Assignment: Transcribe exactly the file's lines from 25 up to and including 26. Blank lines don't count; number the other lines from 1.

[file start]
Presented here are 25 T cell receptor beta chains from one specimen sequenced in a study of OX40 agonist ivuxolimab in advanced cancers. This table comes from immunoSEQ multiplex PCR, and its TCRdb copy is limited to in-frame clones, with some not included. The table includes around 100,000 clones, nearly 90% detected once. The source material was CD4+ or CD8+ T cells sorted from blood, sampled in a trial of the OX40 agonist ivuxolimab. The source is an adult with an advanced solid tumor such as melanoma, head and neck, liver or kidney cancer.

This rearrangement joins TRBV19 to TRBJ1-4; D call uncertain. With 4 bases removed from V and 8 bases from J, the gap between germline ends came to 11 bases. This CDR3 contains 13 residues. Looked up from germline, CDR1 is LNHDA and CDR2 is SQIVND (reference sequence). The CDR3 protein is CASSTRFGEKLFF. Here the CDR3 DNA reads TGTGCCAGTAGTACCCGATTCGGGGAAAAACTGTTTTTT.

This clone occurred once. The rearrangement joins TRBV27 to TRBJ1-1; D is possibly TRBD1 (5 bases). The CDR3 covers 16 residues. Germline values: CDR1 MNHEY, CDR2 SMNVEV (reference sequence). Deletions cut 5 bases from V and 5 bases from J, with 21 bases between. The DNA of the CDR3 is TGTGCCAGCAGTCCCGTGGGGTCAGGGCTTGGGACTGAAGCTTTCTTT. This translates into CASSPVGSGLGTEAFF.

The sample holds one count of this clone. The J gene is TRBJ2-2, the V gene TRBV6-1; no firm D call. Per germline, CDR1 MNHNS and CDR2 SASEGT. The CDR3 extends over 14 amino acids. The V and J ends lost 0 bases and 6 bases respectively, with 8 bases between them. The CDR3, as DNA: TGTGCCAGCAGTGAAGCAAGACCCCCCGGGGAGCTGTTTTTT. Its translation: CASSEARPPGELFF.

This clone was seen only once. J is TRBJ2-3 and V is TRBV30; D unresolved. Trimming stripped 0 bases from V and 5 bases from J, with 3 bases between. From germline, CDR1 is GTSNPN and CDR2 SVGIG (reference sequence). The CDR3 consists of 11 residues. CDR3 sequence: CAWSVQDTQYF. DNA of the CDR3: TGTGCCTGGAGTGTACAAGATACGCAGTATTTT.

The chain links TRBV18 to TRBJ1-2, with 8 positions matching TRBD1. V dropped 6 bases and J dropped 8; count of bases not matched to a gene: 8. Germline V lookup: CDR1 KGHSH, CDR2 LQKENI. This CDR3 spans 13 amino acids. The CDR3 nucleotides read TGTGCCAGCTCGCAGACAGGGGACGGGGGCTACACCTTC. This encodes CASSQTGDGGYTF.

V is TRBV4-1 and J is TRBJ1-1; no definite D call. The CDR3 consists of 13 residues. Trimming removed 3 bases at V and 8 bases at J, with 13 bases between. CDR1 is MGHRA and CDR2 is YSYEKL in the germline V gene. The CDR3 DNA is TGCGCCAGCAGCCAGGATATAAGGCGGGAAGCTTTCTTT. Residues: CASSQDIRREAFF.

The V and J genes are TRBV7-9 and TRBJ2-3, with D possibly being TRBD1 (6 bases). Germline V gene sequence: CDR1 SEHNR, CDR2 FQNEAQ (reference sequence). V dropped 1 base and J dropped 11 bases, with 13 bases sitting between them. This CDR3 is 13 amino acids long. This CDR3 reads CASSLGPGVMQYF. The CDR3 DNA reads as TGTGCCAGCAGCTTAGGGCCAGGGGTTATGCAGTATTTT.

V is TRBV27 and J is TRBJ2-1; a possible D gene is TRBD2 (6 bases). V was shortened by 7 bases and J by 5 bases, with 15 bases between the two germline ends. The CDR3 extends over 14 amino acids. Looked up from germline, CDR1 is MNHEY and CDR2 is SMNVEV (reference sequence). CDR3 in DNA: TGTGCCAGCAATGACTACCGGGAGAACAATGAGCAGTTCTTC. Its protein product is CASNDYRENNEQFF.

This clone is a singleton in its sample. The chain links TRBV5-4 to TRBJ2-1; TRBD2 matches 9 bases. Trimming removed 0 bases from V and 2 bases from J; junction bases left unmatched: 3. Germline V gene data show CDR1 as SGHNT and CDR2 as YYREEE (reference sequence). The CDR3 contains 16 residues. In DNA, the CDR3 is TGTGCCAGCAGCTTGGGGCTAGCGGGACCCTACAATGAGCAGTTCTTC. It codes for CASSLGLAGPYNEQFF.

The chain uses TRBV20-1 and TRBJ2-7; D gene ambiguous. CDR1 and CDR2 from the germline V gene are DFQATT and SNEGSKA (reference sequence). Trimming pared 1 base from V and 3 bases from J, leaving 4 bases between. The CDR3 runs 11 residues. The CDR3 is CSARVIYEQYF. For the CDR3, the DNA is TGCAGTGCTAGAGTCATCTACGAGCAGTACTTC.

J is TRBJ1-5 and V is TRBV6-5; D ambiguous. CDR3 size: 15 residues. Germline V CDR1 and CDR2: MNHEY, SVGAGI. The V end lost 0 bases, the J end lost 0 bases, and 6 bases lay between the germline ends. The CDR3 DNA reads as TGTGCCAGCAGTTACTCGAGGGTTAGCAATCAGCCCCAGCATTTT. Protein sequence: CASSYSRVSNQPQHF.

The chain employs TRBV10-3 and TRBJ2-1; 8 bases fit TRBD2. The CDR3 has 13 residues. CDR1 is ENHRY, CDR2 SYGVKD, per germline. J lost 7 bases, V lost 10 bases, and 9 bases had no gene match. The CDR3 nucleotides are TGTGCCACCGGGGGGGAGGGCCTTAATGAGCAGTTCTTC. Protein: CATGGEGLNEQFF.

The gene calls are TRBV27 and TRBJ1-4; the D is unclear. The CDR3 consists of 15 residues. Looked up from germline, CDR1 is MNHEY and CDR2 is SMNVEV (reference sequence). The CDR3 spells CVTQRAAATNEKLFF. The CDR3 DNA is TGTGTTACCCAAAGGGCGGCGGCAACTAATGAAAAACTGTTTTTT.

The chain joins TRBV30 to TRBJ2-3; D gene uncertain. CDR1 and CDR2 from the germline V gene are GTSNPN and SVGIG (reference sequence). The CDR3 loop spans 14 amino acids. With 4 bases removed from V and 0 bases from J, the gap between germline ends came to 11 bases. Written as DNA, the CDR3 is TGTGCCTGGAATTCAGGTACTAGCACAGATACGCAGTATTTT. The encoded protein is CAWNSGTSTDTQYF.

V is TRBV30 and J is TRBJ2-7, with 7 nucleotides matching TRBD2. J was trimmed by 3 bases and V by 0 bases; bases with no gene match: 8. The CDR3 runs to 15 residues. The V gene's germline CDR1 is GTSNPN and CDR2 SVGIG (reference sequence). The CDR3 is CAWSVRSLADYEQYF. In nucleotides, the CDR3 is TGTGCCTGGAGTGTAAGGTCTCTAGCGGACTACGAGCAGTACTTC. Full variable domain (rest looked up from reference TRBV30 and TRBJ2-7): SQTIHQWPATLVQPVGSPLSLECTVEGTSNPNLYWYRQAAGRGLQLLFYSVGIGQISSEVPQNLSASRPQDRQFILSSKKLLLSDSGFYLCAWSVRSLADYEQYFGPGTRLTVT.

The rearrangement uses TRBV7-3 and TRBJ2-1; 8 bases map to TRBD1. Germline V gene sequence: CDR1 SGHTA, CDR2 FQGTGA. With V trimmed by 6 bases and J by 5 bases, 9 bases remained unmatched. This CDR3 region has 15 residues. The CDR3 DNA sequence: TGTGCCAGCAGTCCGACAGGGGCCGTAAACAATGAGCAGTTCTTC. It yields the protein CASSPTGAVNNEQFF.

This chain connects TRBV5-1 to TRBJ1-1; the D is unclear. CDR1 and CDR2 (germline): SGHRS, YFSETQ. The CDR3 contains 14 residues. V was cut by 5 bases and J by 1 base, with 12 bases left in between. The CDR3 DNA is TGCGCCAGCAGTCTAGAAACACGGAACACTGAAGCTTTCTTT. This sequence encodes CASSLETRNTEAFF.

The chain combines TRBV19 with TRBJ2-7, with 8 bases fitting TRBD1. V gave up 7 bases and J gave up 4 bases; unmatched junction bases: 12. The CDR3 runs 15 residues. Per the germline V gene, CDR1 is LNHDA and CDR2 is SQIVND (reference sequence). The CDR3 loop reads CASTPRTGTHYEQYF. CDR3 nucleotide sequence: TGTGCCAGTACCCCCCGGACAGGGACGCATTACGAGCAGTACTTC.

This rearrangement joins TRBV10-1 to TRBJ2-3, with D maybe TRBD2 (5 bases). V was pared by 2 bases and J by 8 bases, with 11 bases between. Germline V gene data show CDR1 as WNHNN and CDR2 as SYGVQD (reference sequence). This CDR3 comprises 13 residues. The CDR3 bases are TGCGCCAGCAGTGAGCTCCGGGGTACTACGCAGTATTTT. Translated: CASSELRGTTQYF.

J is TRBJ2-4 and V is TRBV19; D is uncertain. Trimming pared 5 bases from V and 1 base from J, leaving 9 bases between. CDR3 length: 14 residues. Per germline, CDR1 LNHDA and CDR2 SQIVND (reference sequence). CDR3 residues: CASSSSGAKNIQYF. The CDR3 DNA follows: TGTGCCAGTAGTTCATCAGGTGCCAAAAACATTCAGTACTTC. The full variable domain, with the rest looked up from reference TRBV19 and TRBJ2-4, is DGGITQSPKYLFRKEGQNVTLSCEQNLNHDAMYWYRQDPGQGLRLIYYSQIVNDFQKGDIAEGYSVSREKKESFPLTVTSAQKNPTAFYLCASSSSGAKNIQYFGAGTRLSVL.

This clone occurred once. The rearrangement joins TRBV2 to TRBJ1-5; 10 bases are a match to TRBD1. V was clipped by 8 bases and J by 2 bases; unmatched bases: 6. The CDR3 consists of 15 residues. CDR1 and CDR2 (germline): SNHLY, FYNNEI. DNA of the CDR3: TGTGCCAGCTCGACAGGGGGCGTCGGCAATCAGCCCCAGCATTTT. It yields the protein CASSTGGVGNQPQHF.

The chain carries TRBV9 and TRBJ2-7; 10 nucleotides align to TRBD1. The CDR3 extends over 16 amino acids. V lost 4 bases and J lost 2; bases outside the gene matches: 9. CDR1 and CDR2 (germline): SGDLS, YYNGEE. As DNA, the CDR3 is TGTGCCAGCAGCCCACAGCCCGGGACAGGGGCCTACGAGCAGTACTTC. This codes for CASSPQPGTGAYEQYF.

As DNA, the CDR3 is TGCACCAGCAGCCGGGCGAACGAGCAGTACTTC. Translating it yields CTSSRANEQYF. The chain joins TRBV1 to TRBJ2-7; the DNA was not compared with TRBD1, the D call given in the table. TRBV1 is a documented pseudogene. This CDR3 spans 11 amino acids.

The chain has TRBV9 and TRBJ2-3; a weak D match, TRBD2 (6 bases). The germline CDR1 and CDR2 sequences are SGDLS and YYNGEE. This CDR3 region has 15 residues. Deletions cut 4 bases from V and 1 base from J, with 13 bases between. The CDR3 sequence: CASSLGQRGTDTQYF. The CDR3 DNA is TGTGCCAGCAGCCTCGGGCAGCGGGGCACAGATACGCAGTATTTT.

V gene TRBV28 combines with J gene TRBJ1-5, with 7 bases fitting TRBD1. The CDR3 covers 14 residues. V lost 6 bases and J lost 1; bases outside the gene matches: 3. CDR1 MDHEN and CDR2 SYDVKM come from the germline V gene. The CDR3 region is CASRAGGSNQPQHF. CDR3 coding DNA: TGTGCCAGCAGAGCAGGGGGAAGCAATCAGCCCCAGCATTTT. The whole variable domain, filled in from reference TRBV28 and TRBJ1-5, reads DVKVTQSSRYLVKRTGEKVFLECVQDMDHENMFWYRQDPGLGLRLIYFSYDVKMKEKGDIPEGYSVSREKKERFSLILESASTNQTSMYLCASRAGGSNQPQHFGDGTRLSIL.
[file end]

The chain has TRBV9 and TRBJ2-3; a weak D match, TRBD2 (6 bases). The germline CDR1 and CDR2 sequences are SGDLS and YYNGEE. This CDR3 region has 15 residues. Deletions cut 4 bases from V and 1 base from J, with 13 bases between. The CDR3 sequence: CASSLGQRGTDTQYF. The CDR3 DNA is TGTGCCAGCAGCCTCGGGCAGCGGGGCACAGATACGCAGTATTTT.

V gene TRBV28 combines with J gene TRBJ1-5, with 7 bases fitting TRBD1. The CDR3 covers 14 residues. V lost 6 bases and J lost 1; bases outside the gene matches: 3. CDR1 MDHEN and CDR2 SYDVKM come from the germline V gene. The CDR3 region is CASRAGGSNQPQHF. CDR3 coding DNA: TGTGCCAGCAGAGCAGGGGGAAGCAATCAGCCCCAGCATTTT. The whole variable domain, filled in from reference TRBV28 and TRBJ1-5, reads DVKVTQSSRYLVKRTGEKVFLECVQDMDHENMFWYRQDPGLGLRLIYFSYDVKMKEKGDIPEGYSVSREKKERFSLILESASTNQTSMYLCASRAGGSNQPQHFGDGTRLSIL.